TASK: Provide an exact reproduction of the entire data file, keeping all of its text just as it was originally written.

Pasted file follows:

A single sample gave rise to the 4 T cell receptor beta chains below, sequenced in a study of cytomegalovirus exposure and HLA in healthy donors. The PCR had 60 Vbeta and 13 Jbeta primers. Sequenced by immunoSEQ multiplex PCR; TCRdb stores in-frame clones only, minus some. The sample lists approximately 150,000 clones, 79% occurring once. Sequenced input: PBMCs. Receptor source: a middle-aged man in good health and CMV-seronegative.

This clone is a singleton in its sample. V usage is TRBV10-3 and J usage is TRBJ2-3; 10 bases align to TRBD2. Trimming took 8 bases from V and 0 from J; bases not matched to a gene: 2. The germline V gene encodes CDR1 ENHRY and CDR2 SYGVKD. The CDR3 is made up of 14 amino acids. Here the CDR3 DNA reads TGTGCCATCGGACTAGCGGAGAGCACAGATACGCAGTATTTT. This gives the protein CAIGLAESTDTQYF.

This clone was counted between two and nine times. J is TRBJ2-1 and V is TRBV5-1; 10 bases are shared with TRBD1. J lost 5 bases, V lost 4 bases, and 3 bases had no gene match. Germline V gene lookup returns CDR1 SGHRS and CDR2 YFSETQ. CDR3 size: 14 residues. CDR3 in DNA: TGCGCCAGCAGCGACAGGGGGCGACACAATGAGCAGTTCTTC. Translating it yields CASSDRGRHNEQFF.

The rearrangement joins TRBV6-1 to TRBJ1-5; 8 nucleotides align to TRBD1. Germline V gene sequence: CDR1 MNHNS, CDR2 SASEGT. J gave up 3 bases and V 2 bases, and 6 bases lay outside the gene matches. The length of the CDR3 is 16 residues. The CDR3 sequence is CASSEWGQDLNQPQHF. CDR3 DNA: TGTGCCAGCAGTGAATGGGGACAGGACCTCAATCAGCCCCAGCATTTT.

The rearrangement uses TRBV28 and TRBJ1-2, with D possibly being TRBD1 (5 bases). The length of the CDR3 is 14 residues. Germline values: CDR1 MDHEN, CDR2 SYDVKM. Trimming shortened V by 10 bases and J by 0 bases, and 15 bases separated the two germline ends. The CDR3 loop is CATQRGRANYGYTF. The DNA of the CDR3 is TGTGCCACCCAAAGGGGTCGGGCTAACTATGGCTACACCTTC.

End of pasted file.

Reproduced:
A single sample gave rise to the 4 T cell receptor beta chains below, sequenced in a study of cytomegalovirus exposure and HLA in healthy donors. The PCR had 60 Vbeta and 13 Jbeta primers. Sequenced by immunoSEQ multiplex PCR; TCRdb stores in-frame clones only, minus some. The sample lists approximately 150,000 clones, 79% occurring once. Sequenced input: PBMCs. Receptor source: a middle-aged man in good health and CMV-seronegative.

This clone is a singleton in its sample. V usage is TRBV10-3 and J usage is TRBJ2-3; 10 bases align to TRBD2. Trimming took 8 bases from V and 0 from J; bases not matched to a gene: 2. The germline V gene encodes CDR1 ENHRY and CDR2 SYGVKD. The CDR3 is made up of 14 amino acids. Here the CDR3 DNA reads TGTGCCATCGGACTAGCGGAGAGCACAGATACGCAGTATTTT. This gives the protein CAIGLAESTDTQYF.

This clone was counted between two and nine times. J is TRBJ2-1 and V is TRBV5-1; 10 bases are shared with TRBD1. J lost 5 bases, V lost 4 bases, and 3 bases had no gene match. Germline V gene lookup returns CDR1 SGHRS and CDR2 YFSETQ. CDR3 size: 14 residues. CDR3 in DNA: TGCGCCAGCAGCGACAGGGGGCGACACAATGAGCAGTTCTTC. Translating it yields CASSDRGRHNEQFF.

The rearrangement joins TRBV6-1 to TRBJ1-5; 8 nucleotides align to TRBD1. Germline V gene sequence: CDR1 MNHNS, CDR2 SASEGT. J gave up 3 bases and V 2 bases, and 6 bases lay outside the gene matches. The length of the CDR3 is 16 residues. The CDR3 sequence is CASSEWGQDLNQPQHF. CDR3 DNA: TGTGCCAGCAGTGAATGGGGACAGGACCTCAATCAGCCCCAGCATTTT.

The rearrangement uses TRBV28 and TRBJ1-2, with D possibly being TRBD1 (5 bases). The length of the CDR3 is 14 residues. Germline values: CDR1 MDHEN, CDR2 SYDVKM. Trimming shortened V by 10 bases and J by 0 bases, and 15 bases separated the two germline ends. The CDR3 loop is CATQRGRANYGYTF. The DNA of the CDR3 is TGTGCCACCCAAAGGGGTCGGGCTAACTATGGCTACACCTTC.